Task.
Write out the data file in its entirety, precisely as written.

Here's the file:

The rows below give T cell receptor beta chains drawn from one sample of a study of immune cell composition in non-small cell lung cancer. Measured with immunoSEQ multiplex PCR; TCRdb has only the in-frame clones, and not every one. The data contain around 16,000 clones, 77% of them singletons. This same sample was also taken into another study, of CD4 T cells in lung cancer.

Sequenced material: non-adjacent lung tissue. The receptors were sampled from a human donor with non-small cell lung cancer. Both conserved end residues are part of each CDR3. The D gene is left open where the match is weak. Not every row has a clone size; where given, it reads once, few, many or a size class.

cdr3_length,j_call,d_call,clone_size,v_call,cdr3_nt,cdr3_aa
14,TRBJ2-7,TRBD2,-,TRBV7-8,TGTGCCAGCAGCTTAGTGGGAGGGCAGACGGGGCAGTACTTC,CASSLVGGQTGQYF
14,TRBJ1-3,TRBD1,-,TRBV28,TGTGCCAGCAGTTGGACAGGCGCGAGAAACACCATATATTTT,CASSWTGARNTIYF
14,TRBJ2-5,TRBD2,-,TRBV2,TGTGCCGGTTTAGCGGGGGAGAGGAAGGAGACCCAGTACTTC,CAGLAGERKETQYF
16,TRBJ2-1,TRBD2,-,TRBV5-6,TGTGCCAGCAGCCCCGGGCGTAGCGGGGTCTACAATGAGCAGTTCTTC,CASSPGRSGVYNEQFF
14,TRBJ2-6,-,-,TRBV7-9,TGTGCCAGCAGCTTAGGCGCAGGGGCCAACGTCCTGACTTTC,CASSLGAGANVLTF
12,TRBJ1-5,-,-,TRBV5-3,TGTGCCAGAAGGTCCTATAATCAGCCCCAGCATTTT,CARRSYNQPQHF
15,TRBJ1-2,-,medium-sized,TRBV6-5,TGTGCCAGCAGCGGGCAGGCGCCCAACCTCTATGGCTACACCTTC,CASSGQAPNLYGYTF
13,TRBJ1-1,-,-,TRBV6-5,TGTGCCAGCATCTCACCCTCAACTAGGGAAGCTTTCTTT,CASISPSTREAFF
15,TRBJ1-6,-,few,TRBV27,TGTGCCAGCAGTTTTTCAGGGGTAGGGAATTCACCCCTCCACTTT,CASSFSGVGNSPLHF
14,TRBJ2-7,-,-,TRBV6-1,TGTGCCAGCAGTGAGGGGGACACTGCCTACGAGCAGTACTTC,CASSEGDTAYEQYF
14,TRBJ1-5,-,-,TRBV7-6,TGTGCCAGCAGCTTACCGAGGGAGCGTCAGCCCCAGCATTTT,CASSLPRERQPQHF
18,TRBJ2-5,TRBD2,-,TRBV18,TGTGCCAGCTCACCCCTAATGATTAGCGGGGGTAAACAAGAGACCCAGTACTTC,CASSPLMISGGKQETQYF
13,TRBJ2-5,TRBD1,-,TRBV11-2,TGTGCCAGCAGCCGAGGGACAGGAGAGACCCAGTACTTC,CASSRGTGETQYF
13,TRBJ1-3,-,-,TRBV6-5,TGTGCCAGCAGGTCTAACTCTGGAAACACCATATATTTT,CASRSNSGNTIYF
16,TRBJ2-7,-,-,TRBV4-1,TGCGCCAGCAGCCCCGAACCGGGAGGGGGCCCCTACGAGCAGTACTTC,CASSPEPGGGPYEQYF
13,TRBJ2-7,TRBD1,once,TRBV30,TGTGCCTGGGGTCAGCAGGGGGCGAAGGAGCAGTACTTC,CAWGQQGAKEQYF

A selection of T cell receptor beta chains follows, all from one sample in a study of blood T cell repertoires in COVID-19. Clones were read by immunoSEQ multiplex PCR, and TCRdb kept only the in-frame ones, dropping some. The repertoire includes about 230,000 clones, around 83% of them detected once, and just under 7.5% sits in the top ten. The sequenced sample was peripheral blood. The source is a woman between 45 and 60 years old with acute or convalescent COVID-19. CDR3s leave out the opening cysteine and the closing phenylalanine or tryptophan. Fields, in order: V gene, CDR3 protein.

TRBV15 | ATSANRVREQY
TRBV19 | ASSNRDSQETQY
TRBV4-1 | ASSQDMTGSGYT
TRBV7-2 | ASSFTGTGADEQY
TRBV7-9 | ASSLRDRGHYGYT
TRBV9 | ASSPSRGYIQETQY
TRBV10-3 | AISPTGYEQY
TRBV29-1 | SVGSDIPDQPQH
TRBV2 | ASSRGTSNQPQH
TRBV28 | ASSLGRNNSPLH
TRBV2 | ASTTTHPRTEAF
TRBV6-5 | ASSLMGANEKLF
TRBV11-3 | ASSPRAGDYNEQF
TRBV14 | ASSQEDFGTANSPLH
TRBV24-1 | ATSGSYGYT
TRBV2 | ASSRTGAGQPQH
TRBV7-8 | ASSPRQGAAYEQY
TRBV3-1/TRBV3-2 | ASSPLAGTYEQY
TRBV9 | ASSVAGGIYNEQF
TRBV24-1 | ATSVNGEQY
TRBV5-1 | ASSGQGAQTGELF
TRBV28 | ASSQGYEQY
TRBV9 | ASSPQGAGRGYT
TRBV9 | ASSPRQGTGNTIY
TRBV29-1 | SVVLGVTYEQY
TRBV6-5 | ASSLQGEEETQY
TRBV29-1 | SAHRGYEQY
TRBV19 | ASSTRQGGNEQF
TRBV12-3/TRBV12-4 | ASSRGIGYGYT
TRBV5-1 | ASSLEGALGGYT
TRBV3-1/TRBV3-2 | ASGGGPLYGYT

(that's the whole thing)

The rows below give T cell receptor beta chains drawn from one sample of a study of immune cell composition in non-small cell lung cancer. Measured with immunoSEQ multiplex PCR; TCRdb has only the in-frame clones, and not every one. The data contain around 16,000 clones, 77% of them singletons. This same sample was also taken into another study, of CD4 T cells in lung cancer.

Sequenced material: non-adjacent lung tissue. The receptors were sampled from a human donor with non-small cell lung cancer. Both conserved end residues are part of each CDR3. The D gene is left open where the match is weak. Not every row has a clone size; where given, it reads once, few, many or a size class.

cdr3_length,j_call,d_call,clone_size,v_call,cdr3_nt,cdr3_aa
14,TRBJ2-7,TRBD2,-,TRBV7-8,TGTGCCAGCAGCTTAGTGGGAGGGCAGACGGGGCAGTACTTC,CASSLVGGQTGQYF
14,TRBJ1-3,TRBD1,-,TRBV28,TGTGCCAGCAGTTGGACAGGCGCGAGAAACACCATATATTTT,CASSWTGARNTIYF
14,TRBJ2-5,TRBD2,-,TRBV2,TGTGCCGGTTTAGCGGGGGAGAGGAAGGAGACCCAGTACTTC,CAGLAGERKETQYF
16,TRBJ2-1,TRBD2,-,TRBV5-6,TGTGCCAGCAGCCCCGGGCGTAGCGGGGTCTACAATGAGCAGTTCTTC,CASSPGRSGVYNEQFF
14,TRBJ2-6,-,-,TRBV7-9,TGTGCCAGCAGCTTAGGCGCAGGGGCCAACGTCCTGACTTTC,CASSLGAGANVLTF
12,TRBJ1-5,-,-,TRBV5-3,TGTGCCAGAAGGTCCTATAATCAGCCCCAGCATTTT,CARRSYNQPQHF
15,TRBJ1-2,-,medium-sized,TRBV6-5,TGTGCCAGCAGCGGGCAGGCGCCCAACCTCTATGGCTACACCTTC,CASSGQAPNLYGYTF
13,TRBJ1-1,-,-,TRBV6-5,TGTGCCAGCATCTCACCCTCAACTAGGGAAGCTTTCTTT,CASISPSTREAFF
15,TRBJ1-6,-,few,TRBV27,TGTGCCAGCAGTTTTTCAGGGGTAGGGAATTCACCCCTCCACTTT,CASSFSGVGNSPLHF
14,TRBJ2-7,-,-,TRBV6-1,TGTGCCAGCAGTGAGGGGGACACTGCCTACGAGCAGTACTTC,CASSEGDTAYEQYF
14,TRBJ1-5,-,-,TRBV7-6,TGTGCCAGCAGCTTACCGAGGGAGCGTCAGCCCCAGCATTTT,CASSLPRERQPQHF
18,TRBJ2-5,TRBD2,-,TRBV18,TGTGCCAGCTCACCCCTAATGATTAGCGGGGGTAAACAAGAGACCCAGTACTTC,CASSPLMISGGKQETQYF
13,TRBJ2-5,TRBD1,-,TRBV11-2,TGTGCCAGCAGCCGAGGGACAGGAGAGACCCAGTACTTC,CASSRGTGETQYF
13,TRBJ1-3,-,-,TRBV6-5,TGTGCCAGCAGGTCTAACTCTGGAAACACCATATATTTT,CASRSNSGNTIYF
16,TRBJ2-7,-,-,TRBV4-1,TGCGCCAGCAGCCCCGAACCGGGAGGGGGCCCCTACGAGCAGTACTTC,CASSPEPGGGPYEQYF
13,TRBJ2-7,TRBD1,once,TRBV30,TGTGCCTGGGGTCAGCAGGGGGCGAAGGAGCAGTACTTC,CAWGQQGAKEQYF

A selection of T cell receptor beta chains follows, all from one sample in a study of blood T cell repertoires in COVID-19. Clones were read by immunoSEQ multiplex PCR, and TCRdb kept only the in-frame ones, dropping some. The repertoire includes about 230,000 clones, around 83% of them detected once, and just under 7.5% sits in the top ten. The sequenced sample was peripheral blood. The source is a woman between 45 and 60 years old with acute or convalescent COVID-19. CDR3s leave out the opening cysteine and the closing phenylalanine or tryptophan. Fields, in order: V gene, CDR3 protein.

TRBV15 | ATSANRVREQY
TRBV19 | ASSNRDSQETQY
TRBV4-1 | ASSQDMTGSGYT
TRBV7-2 | ASSFTGTGADEQY
TRBV7-9 | ASSLRDRGHYGYT
TRBV9 | ASSPSRGYIQETQY
TRBV10-3 | AISPTGYEQY
TRBV29-1 | SVGSDIPDQPQH
TRBV2 | ASSRGTSNQPQH
TRBV28 | ASSLGRNNSPLH
TRBV2 | ASTTTHPRTEAF
TRBV6-5 | ASSLMGANEKLF
TRBV11-3 | ASSPRAGDYNEQF
TRBV14 | ASSQEDFGTANSPLH
TRBV24-1 | ATSGSYGYT
TRBV2 | ASSRTGAGQPQH
TRBV7-8 | ASSPRQGAAYEQY
TRBV3-1/TRBV3-2 | ASSPLAGTYEQY
TRBV9 | ASSVAGGIYNEQF
TRBV24-1 | ATSVNGEQY
TRBV5-1 | ASSGQGAQTGELF
TRBV28 | ASSQGYEQY
TRBV9 | ASSPQGAGRGYT
TRBV9 | ASSPRQGTGNTIY
TRBV29-1 | SVVLGVTYEQY
TRBV6-5 | ASSLQGEEETQY
TRBV29-1 | SAHRGYEQY
TRBV19 | ASSTRQGGNEQF
TRBV12-3/TRBV12-4 | ASSRGIGYGYT
TRBV5-1 | ASSLEGALGGYT
TRBV3-1/TRBV3-2 | ASGGGPLYGYT